A Is For Alibi, Sue Grafton. This book is really weird about people's bodies, especially fat bodies. Aside from that, it's a fairly generic detective story with added tedious heterosexualling.
Ep IX: Hux’s fate spoilers
Hux escapes from the Resistance but ends up on a planet full of stray cats, his punishment is to take care of them for the rest of his life! 💕
Really sorry it got leaked! 🙏
Found rare footage of this ending from Ep IX, don’t need to thank me…
I'd love for them to go to friends. If they don't sell here I'll post them on eBay. I've got prices on everything, we'd just need to add in the shipping cost for anything you'd like. My payPal addy is bstaton @ iglou.com, without the spaces.
If there is anything you'd like, if you wouldn't mind, could you send payment via Friends and Family? That way they don't take all the fees out. I'll send them Media Mail to save on shipping because some of the books are really heavy! Here's the list:
BOOKS for SALE:
(Pictures to be Added)
( Read more... )
Before I go fall in bed to sleep a couple of hours, I just wanted to thank you all. Between what I've sold, and help sent via payPal, I've gotten a bunch of little bills, our Water Bill and our Gas & Electric bills paid! I still need to sell enough for food, gas, a $100 medical bill and to cover our auto insurance bill, but things are so much better than they were!
I honestly don't know what I'd do without you guys. Your love and support mean the world to me, I love and cherish you all. I promise to do my best to pay things forward every day, in every way that I can. Thank you so, so much!
I am noticing that the first running interval each time is almost always uncomfortable, but everything seems to loosen up by the second or third, so I'm trying to make sure I take that first one as gently as possible while still actually running, and trusting that it will get better (and so far it always has). I am definitely reaching the point of actively enjoying most of the running intervals and coming out of the overall exercise with a nice endorphin buzz. Whee.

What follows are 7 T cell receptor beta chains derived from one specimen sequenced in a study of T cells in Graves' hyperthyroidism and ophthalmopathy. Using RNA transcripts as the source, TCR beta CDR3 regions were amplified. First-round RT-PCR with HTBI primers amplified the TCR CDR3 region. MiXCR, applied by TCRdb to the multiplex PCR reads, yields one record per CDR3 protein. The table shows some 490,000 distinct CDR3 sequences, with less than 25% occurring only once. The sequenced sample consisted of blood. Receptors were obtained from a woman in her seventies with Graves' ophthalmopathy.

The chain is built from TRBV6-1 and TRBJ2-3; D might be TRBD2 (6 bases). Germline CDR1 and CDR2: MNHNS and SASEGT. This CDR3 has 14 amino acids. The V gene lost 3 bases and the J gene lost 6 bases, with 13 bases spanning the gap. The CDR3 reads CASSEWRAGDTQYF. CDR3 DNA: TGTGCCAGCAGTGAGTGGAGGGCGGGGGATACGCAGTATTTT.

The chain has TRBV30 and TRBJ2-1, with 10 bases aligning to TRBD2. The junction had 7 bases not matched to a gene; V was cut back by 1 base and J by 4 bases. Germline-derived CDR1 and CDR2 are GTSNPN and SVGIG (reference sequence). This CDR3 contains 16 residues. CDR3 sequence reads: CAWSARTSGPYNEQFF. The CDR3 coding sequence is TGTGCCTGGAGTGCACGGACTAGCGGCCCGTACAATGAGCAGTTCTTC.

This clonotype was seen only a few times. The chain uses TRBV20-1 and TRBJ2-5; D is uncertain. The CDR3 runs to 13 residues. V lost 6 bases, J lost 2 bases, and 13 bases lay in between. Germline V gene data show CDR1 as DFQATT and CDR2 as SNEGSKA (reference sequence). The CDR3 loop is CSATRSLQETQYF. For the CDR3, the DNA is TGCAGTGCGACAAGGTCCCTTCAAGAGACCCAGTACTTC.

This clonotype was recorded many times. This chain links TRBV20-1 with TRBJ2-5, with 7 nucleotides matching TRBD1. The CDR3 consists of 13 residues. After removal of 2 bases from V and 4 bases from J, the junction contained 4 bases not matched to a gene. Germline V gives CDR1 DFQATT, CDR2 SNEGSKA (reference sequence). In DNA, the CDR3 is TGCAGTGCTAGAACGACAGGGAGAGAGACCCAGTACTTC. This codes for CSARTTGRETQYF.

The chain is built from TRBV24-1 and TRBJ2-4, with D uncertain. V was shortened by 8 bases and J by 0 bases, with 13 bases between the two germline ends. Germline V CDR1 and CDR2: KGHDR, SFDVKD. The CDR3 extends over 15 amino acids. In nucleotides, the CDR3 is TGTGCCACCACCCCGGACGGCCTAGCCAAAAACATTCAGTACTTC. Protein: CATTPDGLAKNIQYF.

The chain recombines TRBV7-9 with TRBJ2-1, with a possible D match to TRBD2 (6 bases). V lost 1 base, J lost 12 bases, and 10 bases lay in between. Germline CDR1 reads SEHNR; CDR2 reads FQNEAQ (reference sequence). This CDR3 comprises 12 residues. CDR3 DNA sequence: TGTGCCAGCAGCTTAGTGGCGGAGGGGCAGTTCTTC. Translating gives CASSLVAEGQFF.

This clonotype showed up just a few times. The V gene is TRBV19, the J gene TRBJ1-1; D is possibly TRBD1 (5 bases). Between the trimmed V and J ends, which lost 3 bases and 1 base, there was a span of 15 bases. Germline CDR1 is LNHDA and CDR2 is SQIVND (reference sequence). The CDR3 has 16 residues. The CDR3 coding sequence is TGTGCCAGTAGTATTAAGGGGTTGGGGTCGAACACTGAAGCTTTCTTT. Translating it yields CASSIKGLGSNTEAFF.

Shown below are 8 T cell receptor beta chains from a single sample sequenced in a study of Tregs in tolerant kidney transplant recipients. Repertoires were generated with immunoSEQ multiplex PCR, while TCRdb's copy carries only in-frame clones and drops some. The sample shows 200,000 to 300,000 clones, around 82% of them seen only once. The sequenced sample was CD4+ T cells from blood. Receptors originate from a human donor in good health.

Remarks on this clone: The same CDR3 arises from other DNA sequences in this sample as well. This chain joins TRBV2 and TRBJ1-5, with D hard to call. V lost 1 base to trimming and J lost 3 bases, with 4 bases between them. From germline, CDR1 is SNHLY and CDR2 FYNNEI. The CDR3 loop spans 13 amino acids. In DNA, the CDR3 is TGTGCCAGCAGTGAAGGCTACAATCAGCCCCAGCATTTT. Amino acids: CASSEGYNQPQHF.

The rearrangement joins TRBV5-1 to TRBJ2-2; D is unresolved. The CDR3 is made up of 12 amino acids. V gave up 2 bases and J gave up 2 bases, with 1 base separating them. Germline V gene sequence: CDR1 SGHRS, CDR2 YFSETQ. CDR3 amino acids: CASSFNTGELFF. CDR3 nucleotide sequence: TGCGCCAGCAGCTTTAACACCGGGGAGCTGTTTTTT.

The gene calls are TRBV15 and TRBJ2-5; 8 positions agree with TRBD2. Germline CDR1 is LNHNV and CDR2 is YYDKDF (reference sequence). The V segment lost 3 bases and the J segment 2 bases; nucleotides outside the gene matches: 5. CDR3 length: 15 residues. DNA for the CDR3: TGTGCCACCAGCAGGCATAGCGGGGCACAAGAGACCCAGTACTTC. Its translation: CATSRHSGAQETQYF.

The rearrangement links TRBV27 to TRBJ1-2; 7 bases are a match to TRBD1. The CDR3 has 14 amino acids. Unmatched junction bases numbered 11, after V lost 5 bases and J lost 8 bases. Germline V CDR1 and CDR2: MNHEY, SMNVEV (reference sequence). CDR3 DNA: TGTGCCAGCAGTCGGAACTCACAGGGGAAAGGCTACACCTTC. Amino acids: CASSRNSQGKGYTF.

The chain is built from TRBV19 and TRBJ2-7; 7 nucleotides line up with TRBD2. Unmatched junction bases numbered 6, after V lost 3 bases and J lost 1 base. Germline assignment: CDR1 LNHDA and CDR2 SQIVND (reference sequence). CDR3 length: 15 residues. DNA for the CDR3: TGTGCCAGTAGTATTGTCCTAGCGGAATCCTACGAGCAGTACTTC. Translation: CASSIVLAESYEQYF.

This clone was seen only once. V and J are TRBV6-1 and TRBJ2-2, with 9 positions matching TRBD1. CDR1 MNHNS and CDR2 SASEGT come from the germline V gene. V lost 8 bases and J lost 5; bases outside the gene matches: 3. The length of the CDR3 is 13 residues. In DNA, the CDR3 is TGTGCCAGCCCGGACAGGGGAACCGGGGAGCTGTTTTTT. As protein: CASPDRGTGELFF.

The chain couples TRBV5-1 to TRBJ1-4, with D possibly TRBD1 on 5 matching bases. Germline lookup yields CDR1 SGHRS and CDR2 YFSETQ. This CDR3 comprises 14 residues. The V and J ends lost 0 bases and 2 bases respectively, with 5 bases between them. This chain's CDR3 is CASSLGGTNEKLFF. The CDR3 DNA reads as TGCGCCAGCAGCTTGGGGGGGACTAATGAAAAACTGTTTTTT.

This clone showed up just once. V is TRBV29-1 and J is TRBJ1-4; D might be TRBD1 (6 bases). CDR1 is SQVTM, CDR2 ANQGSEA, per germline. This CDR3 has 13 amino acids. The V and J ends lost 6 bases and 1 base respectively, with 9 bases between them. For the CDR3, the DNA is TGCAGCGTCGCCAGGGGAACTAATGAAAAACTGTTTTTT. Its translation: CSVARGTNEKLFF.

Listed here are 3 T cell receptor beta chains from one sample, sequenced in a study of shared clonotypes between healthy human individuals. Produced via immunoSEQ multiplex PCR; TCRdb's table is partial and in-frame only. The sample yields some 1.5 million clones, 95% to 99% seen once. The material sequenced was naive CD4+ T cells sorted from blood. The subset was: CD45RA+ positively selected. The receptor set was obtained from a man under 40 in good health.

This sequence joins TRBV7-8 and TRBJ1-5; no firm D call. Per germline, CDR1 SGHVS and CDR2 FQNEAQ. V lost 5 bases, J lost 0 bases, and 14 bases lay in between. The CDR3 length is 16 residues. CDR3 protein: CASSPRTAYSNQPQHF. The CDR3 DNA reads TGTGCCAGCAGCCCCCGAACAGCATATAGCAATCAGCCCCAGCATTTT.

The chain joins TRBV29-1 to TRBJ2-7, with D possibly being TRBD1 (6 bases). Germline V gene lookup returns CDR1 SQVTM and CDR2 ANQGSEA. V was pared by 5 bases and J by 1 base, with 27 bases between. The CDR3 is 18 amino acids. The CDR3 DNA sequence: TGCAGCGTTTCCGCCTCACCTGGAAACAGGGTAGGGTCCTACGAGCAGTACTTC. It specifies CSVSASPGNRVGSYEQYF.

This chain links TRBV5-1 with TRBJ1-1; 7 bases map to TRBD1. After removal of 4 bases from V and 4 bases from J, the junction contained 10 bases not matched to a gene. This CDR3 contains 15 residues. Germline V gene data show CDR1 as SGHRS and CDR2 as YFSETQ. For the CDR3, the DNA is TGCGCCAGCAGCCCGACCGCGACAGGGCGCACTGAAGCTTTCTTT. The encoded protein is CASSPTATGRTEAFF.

Off the top of my head I think it’s not a universal thing (not that the hero’s journey is) because, with female narratives not being dominant, there are a lot more opportunities for people to start over and reinvent what being a female hero means.
I’m not specifically familiar with all the steps of what people say the heroine’s journey is (ironic because I almost did an honors research project about it back when I was attending a women’s college), but I know that writing heroic female characters means a lot of trope subversion. It’s important to factor in how many female characters are created by writers of all genders taking inspiration from real life, from themselves (even if they’re not women) and women in their lives.
Writing women is a lot more experimental, is what I’m getting at. I think it’s only a literary “thing” if writers choose to use it as a template.